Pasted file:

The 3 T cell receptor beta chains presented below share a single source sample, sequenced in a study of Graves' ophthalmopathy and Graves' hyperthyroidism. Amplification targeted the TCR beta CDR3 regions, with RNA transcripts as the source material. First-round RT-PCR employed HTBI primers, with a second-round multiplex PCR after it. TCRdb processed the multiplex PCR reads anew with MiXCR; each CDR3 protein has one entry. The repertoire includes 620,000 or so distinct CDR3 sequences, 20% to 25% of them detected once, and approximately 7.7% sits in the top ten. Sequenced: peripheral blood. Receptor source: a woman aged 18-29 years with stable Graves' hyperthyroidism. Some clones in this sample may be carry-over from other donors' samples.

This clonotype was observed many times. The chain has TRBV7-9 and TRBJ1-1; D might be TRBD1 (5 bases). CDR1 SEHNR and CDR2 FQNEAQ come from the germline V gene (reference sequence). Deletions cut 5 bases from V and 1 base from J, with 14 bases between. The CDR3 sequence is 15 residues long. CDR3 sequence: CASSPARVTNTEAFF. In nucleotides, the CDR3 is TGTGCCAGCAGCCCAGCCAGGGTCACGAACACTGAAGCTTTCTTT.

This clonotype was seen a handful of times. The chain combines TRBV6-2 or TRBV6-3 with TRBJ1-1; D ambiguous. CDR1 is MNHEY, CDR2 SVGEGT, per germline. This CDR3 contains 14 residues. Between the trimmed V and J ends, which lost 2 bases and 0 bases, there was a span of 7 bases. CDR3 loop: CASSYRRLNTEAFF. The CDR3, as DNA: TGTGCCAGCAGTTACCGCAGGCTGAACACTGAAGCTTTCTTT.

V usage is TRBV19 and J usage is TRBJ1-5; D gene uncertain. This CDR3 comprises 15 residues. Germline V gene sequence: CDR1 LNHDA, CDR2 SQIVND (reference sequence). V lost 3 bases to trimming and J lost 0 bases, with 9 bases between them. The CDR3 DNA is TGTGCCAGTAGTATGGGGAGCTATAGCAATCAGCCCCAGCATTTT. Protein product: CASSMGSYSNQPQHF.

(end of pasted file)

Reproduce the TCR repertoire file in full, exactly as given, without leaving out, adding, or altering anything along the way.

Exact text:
The 3 T cell receptor beta chains presented below share a single source sample, sequenced in a study of Graves' ophthalmopathy and Graves' hyperthyroidism. Amplification targeted the TCR beta CDR3 regions, with RNA transcripts as the source material. First-round RT-PCR employed HTBI primers, with a second-round multiplex PCR after it. TCRdb processed the multiplex PCR reads anew with MiXCR; each CDR3 protein has one entry. The repertoire includes 620,000 or so distinct CDR3 sequences, 20% to 25% of them detected once, and approximately 7.7% sits in the top ten. Sequenced: peripheral blood. Receptor source: a woman aged 18-29 years with stable Graves' hyperthyroidism. Some clones in this sample may be carry-over from other donors' samples.

This clonotype was observed many times. The chain has TRBV7-9 and TRBJ1-1; D might be TRBD1 (5 bases). CDR1 SEHNR and CDR2 FQNEAQ come from the germline V gene (reference sequence). Deletions cut 5 bases from V and 1 base from J, with 14 bases between. The CDR3 sequence is 15 residues long. CDR3 sequence: CASSPARVTNTEAFF. In nucleotides, the CDR3 is TGTGCCAGCAGCCCAGCCAGGGTCACGAACACTGAAGCTTTCTTT.

This clonotype was seen a handful of times. The chain combines TRBV6-2 or TRBV6-3 with TRBJ1-1; D ambiguous. CDR1 is MNHEY, CDR2 SVGEGT, per germline. This CDR3 contains 14 residues. Between the trimmed V and J ends, which lost 2 bases and 0 bases, there was a span of 7 bases. CDR3 loop: CASSYRRLNTEAFF. The CDR3, as DNA: TGTGCCAGCAGTTACCGCAGGCTGAACACTGAAGCTTTCTTT.

V usage is TRBV19 and J usage is TRBJ1-5; D gene uncertain. This CDR3 comprises 15 residues. Germline V gene sequence: CDR1 LNHDA, CDR2 SQIVND (reference sequence). V lost 3 bases to trimming and J lost 0 bases, with 9 bases between them. The CDR3 DNA is TGTGCCAGTAGTATGGGGAGCTATAGCAATCAGCCCCAGCATTTT. Protein product: CASSMGSYSNQPQHF.